I love working for a HubSpot partner agency, because I get to work with companies in a multitude of industries, from SaaS to healthcare an d even construction.
This experience has taught me that the problems and challenges these companies face when it comes to marketing are actually more similar than they are different.
At the end of the day, it all boils down to a desire to increase revenue through digital marketing and online lead generation.
The best way to do this is to establish your company as the most trustworthy source of information in your industry by educating your audience and in doing so, helping them to solve their own problems and challenges.
That’s at the heart of what inbound marketing is all about - and HubSpot was built specifically for inbound marketers.
The number of companies using HubSpot has grown dramatically and the company now has over 56,000 customers in more than 100 countries.
Many of these organizations choose to work with HubSpot partner agencies, either because they don’t have the bandwidth internally to execute their marketing work or because they lack the deep level of platform-specific expertise needed to get the most from their investment in HubSpot.
Just as there are many types of organizations that choose to hire HubSpot partner agencies, there are also many types of HubSpot partner agencies offering a wide range of services including:
Marketing strategy & implementation
Web design & development
...and the list goes on.
With all of these different services, and thousands of HubSpot agencies from which to choose, where do you even start when it comes time to decide which partner agency you’re going to work with?
For many companies, the main concern is the cost.
Before you dive into “how much is it going to cost me to work with a HubSpot partner agency?” (and yes, we’ll get there shortly), you need to understand what your needs are first.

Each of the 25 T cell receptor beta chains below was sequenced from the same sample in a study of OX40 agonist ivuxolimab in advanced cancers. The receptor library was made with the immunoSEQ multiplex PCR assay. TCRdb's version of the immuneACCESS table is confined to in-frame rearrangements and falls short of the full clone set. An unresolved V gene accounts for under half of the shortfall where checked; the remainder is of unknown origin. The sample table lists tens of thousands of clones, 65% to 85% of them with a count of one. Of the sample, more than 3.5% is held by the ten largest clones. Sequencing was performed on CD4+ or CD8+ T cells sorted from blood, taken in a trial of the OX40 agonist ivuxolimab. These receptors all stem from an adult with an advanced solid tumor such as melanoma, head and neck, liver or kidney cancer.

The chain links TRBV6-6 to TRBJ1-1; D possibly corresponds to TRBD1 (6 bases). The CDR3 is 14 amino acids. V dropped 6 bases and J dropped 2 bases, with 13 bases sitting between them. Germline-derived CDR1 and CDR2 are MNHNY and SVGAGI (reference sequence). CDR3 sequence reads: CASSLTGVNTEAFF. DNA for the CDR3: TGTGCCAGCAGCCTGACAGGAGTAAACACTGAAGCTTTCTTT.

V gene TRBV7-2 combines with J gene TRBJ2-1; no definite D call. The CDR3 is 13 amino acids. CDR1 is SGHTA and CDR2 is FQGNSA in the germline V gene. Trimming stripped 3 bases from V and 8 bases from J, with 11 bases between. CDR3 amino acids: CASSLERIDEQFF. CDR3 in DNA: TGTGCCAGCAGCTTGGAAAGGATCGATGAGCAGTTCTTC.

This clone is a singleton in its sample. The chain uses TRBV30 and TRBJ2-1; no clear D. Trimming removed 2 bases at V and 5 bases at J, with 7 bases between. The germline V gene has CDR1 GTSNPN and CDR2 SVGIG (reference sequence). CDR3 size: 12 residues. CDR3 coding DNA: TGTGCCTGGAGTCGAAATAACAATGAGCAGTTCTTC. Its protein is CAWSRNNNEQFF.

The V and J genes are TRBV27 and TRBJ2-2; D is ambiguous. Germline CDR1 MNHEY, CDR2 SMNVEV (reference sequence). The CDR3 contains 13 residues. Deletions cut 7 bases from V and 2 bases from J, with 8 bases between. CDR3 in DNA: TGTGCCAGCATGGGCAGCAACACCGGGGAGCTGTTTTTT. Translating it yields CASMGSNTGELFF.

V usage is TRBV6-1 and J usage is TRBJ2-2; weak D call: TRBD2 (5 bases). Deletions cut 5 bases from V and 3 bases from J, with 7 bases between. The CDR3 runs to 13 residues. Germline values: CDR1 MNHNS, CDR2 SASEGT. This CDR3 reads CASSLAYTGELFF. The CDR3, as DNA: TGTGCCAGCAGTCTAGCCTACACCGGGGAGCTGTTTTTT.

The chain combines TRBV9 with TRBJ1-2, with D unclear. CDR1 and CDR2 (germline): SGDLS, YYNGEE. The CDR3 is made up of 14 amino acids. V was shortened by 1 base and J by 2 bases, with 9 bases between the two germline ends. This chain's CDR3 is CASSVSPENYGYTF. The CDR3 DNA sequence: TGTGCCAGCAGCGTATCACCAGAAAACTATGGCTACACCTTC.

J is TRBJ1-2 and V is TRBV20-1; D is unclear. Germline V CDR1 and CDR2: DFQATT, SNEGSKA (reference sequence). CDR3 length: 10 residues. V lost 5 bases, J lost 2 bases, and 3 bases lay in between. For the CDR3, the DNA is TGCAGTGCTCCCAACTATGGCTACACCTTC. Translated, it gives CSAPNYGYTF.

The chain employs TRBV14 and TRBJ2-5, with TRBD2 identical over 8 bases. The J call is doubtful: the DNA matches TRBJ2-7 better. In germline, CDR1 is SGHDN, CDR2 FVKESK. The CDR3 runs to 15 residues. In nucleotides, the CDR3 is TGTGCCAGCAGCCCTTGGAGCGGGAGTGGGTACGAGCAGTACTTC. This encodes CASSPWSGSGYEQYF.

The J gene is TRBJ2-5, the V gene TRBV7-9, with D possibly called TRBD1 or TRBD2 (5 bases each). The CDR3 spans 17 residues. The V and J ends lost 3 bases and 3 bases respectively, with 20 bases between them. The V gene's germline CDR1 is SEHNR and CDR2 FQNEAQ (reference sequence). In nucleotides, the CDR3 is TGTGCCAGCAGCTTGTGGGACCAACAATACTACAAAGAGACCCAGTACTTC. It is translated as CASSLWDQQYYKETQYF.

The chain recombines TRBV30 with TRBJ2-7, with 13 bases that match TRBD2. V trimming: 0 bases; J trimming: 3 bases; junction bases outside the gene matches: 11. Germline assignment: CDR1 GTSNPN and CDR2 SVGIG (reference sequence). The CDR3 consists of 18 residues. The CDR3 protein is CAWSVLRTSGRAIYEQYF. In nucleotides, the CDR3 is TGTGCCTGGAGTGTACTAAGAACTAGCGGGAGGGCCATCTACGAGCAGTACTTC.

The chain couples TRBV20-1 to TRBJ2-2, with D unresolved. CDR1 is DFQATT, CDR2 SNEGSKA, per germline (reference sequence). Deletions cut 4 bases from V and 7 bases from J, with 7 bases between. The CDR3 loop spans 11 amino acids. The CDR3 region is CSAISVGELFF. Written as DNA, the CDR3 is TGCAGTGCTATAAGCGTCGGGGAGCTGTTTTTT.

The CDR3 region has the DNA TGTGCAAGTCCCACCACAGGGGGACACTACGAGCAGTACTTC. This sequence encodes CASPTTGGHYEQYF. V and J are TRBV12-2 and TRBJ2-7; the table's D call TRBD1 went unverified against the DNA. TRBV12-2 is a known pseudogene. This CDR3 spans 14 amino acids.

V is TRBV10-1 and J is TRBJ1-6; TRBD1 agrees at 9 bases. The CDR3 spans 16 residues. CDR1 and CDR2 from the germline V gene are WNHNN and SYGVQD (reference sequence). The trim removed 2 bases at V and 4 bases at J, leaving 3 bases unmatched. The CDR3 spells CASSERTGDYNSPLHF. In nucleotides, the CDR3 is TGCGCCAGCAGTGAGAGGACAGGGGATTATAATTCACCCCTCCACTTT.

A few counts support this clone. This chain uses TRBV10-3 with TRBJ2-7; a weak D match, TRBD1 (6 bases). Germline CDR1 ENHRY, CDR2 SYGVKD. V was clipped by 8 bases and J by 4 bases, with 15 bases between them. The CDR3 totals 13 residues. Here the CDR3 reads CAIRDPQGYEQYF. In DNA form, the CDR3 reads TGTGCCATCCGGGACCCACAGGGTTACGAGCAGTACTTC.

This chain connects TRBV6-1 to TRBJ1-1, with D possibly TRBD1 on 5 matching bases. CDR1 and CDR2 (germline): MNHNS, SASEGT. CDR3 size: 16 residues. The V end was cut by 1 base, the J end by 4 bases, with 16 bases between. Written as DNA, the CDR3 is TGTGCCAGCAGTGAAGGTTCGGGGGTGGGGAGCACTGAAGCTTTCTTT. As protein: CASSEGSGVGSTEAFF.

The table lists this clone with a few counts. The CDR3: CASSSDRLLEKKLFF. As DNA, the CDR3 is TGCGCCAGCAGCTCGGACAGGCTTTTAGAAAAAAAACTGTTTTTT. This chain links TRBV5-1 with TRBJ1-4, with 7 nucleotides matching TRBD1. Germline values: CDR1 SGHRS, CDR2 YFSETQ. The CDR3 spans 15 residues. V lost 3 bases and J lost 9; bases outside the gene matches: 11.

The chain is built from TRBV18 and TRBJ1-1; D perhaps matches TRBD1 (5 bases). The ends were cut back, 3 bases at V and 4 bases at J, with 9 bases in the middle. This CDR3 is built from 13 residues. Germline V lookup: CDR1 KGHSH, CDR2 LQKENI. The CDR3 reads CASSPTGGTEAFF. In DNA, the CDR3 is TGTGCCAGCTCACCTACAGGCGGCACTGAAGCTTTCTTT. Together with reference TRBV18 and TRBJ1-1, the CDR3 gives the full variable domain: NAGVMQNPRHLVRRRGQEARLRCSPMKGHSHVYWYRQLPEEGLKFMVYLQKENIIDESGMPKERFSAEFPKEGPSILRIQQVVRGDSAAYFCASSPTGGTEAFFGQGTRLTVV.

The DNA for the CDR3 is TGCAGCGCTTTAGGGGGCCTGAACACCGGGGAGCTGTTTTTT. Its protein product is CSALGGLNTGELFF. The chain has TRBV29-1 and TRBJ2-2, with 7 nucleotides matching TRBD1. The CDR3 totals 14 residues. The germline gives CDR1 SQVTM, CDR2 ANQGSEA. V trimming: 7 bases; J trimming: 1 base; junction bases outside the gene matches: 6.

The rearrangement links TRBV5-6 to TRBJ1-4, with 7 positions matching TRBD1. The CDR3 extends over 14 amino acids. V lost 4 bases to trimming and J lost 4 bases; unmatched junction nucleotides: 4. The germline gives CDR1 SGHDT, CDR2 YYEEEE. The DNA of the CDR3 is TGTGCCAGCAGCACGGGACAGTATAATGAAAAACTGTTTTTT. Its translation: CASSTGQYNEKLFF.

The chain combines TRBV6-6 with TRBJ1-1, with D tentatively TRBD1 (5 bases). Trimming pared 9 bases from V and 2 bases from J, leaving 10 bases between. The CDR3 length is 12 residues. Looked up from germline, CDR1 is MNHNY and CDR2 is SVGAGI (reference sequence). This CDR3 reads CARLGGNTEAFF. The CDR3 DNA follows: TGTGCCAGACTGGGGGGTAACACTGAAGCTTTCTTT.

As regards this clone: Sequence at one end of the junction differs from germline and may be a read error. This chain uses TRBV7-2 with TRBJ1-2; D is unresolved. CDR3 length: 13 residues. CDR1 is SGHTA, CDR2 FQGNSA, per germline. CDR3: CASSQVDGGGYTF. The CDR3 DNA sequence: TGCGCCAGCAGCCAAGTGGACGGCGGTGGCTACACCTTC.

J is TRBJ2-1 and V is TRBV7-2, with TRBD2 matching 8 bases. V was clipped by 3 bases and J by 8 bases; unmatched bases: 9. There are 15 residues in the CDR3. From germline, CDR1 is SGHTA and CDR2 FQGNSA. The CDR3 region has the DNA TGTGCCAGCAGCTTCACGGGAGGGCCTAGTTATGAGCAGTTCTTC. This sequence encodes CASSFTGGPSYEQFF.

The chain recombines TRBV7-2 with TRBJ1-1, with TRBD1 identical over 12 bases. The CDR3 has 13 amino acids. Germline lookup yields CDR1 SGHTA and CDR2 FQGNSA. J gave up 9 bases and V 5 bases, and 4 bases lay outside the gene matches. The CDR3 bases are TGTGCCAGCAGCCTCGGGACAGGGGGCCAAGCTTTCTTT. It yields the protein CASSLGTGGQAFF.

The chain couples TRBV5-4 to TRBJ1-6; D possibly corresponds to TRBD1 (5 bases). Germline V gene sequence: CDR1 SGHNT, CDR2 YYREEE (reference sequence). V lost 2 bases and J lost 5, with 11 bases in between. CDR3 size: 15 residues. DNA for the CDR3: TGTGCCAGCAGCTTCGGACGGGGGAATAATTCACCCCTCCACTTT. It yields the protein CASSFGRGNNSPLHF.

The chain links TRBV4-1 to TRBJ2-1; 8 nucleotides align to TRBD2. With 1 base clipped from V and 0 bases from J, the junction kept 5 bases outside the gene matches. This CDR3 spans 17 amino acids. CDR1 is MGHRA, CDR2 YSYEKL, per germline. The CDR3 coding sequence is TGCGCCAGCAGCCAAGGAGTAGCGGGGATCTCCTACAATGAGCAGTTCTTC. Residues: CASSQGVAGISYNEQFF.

Establishing Your Marketing Goals
Before you spend money with a HubSpot partner agency, you need to define what you’re hoping to get out of that relationship. What will success look like? How will you measure it?
When it comes to digital marketing, the most common objectives tend to be to increase web traffic, decrease bounce rates, and increase lead conversions (and the list goes on).
But, marketers need to take a deeper dive into that.
Our main job is to impact sales in the organization. CEOs and leadership don’t really care how much traffic you got last month, unless, of course, you’re working at a marketing agency. Instead, they’re focused on cash flow and revenue.
As a marketer who is thinking of hiring an agency, start with the end in mind when defining your goals.
You can do this by having real conversations with the sales leaders in your company and your CFO. What revenue goals is the company wanting to hit year over year?
Use this information to work backwards and determine the marketing metrics you’ll need to hit to support those revenue goals.
Here’s an example:
Let’s say your company wants to make $10M in sales this year. Great! They want 65% of that revenue to come from marketing efforts. Sweet!
Your Goal: $6.5 M in marketing-influenced revenue.
What is the average close rate of your sales reps? Let’s say 50%.
If one new customer equals $100K, on average, then your reps need to close about 65 clients per month.
If they are closing 50% of the sales leads marketing sends them, they need 130 QUALIFIED leads per month. They aren’t going to have a 50% close rate if the leads aren’t educated about your product or service and they aren’t qualified.
If you are converting 20% of your marketing qualified leads (MQLs) to sales qualified leads (SQLs), you need to be producing 650 MQLs per month.
This means that your website needs to have a conversion rate of 5%, which would yield 13,000 new contacts to nurture down the funnel.
So how many total website visits do you need to make that happen? 260,000 visits per month!
That’s a lot of work for a small marketing team to accomplish, right?
Now that you have this data, it’s important to break this down into measurable objectives, and what we recommend is doing this every 90-days.
Understanding Your Marketing Needs
Starting with the end in mind, you can now compare that to what your data is currently telling you.
Perhaps you are close to hitting your target for website visits, but your conversion rate is less than 1%. Maybe you’re struggling on converting contacts into MQLs and SQLs.
Where are your gaps? How far away from your goals are you? How many resources do you have internally to help you close the gap and reach the company’s goals?
If you are a one-person show and your gap is substantial, you’ll need to spend more than if you are close to hitting your targets and just need a little bit of extra help to get you that last mile..
THIS is the basis of understanding what your needs are, so that you can be prepared to have meaningful conversations about pricing when you talk with potential HubSpot agency partners.
How Is Agency Pricing Determined?
There are many different ways that agencies work with clients, as well as different pricing models, that will impact how much you spend with a HubSpot partner agency.